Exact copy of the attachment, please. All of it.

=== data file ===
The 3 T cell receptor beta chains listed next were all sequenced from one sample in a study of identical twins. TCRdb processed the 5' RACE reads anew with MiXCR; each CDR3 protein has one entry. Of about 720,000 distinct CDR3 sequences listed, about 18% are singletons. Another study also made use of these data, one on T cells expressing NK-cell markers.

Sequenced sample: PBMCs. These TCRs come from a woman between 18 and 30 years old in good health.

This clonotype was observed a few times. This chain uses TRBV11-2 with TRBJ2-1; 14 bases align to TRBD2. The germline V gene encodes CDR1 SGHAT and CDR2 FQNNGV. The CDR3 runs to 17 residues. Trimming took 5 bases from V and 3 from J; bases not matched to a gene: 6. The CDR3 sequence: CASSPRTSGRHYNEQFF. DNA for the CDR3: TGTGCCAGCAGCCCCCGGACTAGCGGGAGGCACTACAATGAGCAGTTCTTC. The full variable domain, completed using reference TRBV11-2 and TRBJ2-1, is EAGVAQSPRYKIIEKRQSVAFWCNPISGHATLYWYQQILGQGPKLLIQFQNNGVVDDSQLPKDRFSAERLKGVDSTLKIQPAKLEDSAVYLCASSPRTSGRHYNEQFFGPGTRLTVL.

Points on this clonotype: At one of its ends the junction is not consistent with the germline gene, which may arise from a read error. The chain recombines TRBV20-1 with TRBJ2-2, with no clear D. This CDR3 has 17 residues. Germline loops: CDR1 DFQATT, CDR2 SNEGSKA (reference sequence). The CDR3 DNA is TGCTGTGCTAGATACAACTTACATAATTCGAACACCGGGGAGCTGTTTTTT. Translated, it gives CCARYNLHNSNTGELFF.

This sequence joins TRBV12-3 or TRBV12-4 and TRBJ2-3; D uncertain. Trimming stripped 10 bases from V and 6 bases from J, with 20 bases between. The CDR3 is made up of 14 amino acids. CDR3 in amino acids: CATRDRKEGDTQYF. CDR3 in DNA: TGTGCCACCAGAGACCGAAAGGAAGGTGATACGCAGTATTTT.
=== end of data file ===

The 3 T cell receptor beta chains listed next were all sequenced from one sample in a study of identical twins. TCRdb processed the 5' RACE reads anew with MiXCR; each CDR3 protein has one entry. Of about 720,000 distinct CDR3 sequences listed, about 18% are singletons. Another study also made use of these data, one on T cells expressing NK-cell markers.

Sequenced sample: PBMCs. These TCRs come from a woman between 18 and 30 years old in good health.

This clonotype was observed a few times. This chain uses TRBV11-2 with TRBJ2-1; 14 bases align to TRBD2. The germline V gene encodes CDR1 SGHAT and CDR2 FQNNGV. The CDR3 runs to 17 residues. Trimming took 5 bases from V and 3 from J; bases not matched to a gene: 6. The CDR3 sequence: CASSPRTSGRHYNEQFF. DNA for the CDR3: TGTGCCAGCAGCCCCCGGACTAGCGGGAGGCACTACAATGAGCAGTTCTTC. The full variable domain, completed using reference TRBV11-2 and TRBJ2-1, is EAGVAQSPRYKIIEKRQSVAFWCNPISGHATLYWYQQILGQGPKLLIQFQNNGVVDDSQLPKDRFSAERLKGVDSTLKIQPAKLEDSAVYLCASSPRTSGRHYNEQFFGPGTRLTVL.

Points on this clonotype: At one of its ends the junction is not consistent with the germline gene, which may arise from a read error. The chain recombines TRBV20-1 with TRBJ2-2, with no clear D. This CDR3 has 17 residues. Germline loops: CDR1 DFQATT, CDR2 SNEGSKA (reference sequence). The CDR3 DNA is TGCTGTGCTAGATACAACTTACATAATTCGAACACCGGGGAGCTGTTTTTT. Translated, it gives CCARYNLHNSNTGELFF.

This sequence joins TRBV12-3 or TRBV12-4 and TRBJ2-3; D uncertain. Trimming stripped 10 bases from V and 6 bases from J, with 20 bases between. The CDR3 is made up of 14 amino acids. CDR3 in amino acids: CATRDRKEGDTQYF. CDR3 in DNA: TGTGCCACCAGAGACCGAAAGGAAGGTGATACGCAGTATTTT.